* In some jellyfish, the sperm enter through the female’s mouth and fertilize her eggs. Later, the larvae exit via the same route.2493
** Some male ostracods (mussel shrimp) have a double penis, and the females a double vagina. A few species of flatworm have up to twenty extra penises, although only one is customarily used for reproductive purposes.2493 Another peculiarity is the "pseudopenis" of the female hyena. When approaching a group, she wags it back and forth in a conspicuous display. This is a vital part of the greeting ceremony and pack communication among these dangerously aggressive animals.2499
*** Man has no monopoly on face-to-face copulation. Young chimpanzees often experiment with this position, although they soon give it up in favor of the more classic mammalian posture. Whales and other cetaceans, due to the turbulent nature of their watery medium, also must copulate belly-to-belly. Sailors have spotted pairs of blue whales leaping from the water, their midsections pressed tightly together in a few brief moments of airborne ecstasy. Beavers, too, sit upright in shallow water to copulate, facing each other and embracing with their arms like human couples kissing. Alternatively, beavers can drift along the surface of the water, holding each other lovingly breast to breast. Finally, most male crabs, crayfish and lobsters make love with the female lying on her back, and in many species of millipedes the couples lie abdomen to abdomen and hold each other with all of their many legs. It is unknown at present whether these examples constitute sufficient evolutionary convergence with humanity to warrant any conclusion as to the probable mating posture to be assumed by highly advanced alien lifeforms.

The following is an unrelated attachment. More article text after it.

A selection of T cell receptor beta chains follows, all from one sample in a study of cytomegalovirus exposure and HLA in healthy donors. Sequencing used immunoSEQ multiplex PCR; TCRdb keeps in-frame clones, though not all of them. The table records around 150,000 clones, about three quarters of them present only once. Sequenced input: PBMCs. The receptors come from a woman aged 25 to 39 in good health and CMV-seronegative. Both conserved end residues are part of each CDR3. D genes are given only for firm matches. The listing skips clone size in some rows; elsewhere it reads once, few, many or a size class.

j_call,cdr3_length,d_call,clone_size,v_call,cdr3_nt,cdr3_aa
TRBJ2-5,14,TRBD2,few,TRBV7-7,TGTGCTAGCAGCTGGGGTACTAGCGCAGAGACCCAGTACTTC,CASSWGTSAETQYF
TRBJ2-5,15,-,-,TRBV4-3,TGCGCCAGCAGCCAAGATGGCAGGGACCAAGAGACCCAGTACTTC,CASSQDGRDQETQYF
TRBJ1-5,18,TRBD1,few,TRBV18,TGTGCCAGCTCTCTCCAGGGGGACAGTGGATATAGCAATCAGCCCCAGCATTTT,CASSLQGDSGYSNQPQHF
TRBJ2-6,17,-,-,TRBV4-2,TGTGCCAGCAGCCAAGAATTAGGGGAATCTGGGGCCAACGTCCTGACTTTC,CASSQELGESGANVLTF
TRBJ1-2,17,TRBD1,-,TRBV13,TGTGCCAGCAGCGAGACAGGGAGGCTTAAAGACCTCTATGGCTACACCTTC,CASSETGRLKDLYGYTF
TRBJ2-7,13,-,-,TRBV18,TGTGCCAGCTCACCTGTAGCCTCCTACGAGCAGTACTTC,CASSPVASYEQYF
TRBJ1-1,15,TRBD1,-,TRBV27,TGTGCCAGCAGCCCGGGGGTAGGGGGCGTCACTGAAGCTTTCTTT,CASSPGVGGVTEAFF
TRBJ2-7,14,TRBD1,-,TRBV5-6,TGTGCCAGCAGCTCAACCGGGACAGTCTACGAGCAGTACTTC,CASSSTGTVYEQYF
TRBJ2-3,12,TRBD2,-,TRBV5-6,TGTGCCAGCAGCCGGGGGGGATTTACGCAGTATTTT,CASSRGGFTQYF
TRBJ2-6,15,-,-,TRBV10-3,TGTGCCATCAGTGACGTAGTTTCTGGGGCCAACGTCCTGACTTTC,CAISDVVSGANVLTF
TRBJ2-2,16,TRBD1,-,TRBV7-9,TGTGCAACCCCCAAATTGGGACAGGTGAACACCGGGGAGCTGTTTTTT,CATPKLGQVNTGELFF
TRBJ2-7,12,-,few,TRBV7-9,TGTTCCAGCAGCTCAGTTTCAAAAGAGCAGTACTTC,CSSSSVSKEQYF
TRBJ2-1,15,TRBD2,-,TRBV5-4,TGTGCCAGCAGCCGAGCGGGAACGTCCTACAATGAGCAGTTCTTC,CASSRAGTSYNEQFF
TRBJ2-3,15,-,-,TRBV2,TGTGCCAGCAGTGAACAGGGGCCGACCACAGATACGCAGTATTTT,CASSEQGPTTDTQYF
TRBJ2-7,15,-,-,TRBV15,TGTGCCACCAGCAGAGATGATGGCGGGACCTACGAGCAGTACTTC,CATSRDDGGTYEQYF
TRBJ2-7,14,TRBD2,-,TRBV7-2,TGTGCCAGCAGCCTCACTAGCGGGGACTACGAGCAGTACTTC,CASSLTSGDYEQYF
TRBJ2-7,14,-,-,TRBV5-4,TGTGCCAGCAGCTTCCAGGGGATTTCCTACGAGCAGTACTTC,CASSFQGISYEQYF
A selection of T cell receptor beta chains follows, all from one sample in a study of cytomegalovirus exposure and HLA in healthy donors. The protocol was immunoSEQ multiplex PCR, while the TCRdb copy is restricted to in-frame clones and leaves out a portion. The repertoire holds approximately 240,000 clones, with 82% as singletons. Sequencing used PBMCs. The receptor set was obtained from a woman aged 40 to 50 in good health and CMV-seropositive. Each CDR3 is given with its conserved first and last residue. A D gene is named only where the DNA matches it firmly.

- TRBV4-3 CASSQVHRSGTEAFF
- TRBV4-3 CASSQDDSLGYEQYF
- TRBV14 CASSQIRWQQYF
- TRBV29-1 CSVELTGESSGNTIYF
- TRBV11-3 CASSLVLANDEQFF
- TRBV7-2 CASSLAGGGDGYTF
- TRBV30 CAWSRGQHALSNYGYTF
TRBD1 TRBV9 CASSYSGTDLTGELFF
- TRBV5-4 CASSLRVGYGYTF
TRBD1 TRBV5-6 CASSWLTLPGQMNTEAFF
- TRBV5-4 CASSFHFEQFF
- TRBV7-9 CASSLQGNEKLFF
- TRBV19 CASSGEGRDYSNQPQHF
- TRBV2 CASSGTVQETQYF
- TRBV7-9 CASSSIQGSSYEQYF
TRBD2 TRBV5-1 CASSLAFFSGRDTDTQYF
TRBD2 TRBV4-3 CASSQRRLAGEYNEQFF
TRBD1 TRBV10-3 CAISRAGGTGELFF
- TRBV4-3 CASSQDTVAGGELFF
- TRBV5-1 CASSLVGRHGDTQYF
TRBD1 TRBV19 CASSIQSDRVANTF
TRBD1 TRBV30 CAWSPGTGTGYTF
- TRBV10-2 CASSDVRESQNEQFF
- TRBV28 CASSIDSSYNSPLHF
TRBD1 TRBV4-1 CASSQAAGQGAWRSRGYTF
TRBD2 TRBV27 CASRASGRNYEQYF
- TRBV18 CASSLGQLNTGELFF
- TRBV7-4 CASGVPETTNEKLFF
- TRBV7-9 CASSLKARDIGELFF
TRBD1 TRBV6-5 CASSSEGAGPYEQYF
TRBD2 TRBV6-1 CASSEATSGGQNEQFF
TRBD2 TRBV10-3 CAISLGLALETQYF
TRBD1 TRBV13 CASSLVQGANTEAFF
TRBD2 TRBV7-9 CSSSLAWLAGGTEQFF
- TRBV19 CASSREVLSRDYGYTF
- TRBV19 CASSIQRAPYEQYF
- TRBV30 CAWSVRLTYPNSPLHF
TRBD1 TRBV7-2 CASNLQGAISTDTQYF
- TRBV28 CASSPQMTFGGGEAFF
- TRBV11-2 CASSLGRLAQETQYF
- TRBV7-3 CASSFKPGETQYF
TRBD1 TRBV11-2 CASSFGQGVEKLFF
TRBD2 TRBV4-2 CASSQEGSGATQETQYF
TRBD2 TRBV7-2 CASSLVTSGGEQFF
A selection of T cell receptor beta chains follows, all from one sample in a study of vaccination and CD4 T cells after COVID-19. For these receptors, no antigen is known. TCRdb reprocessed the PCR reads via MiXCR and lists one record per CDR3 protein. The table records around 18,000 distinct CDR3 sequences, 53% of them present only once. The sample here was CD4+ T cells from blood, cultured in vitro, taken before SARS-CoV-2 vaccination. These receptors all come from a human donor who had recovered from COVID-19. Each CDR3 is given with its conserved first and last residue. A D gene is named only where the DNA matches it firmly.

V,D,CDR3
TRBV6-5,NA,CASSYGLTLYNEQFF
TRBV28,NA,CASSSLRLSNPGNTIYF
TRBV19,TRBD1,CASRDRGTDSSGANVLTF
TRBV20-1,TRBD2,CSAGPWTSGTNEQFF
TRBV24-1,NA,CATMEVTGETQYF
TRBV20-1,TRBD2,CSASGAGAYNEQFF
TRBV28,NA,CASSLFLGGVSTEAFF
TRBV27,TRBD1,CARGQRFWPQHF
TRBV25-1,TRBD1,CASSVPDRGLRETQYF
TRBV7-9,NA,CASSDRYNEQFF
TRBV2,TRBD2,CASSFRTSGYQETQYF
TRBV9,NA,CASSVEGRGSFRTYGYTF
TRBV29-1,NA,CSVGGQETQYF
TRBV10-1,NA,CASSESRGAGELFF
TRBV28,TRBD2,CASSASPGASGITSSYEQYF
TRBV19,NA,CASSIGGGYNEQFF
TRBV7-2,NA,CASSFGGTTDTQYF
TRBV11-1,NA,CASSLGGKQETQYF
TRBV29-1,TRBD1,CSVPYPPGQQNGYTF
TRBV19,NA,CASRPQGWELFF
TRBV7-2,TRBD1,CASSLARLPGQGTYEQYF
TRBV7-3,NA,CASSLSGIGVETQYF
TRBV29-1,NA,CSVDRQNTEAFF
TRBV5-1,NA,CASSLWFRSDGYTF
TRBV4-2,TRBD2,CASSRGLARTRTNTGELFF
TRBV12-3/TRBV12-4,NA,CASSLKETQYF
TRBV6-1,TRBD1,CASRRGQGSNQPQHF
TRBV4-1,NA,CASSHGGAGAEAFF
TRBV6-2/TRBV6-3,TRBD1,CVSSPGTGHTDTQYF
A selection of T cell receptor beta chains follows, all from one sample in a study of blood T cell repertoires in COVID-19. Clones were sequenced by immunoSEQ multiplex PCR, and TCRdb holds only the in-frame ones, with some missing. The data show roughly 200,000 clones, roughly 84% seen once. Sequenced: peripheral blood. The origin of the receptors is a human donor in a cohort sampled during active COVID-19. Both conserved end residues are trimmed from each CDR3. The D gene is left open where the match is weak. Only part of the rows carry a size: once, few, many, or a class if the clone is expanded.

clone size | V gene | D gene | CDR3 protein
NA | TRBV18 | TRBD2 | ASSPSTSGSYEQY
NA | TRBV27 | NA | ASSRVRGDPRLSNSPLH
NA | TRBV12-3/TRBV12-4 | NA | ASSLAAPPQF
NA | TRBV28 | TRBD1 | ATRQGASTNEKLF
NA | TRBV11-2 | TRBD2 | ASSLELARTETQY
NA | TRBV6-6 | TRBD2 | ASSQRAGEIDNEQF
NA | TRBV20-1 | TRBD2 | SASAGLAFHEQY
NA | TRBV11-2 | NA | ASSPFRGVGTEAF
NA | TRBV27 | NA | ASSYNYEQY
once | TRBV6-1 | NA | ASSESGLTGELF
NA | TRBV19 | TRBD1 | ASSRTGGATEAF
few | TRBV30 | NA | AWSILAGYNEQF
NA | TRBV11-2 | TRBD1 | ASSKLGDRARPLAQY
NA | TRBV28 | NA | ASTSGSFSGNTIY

Last updated on 6 December 2008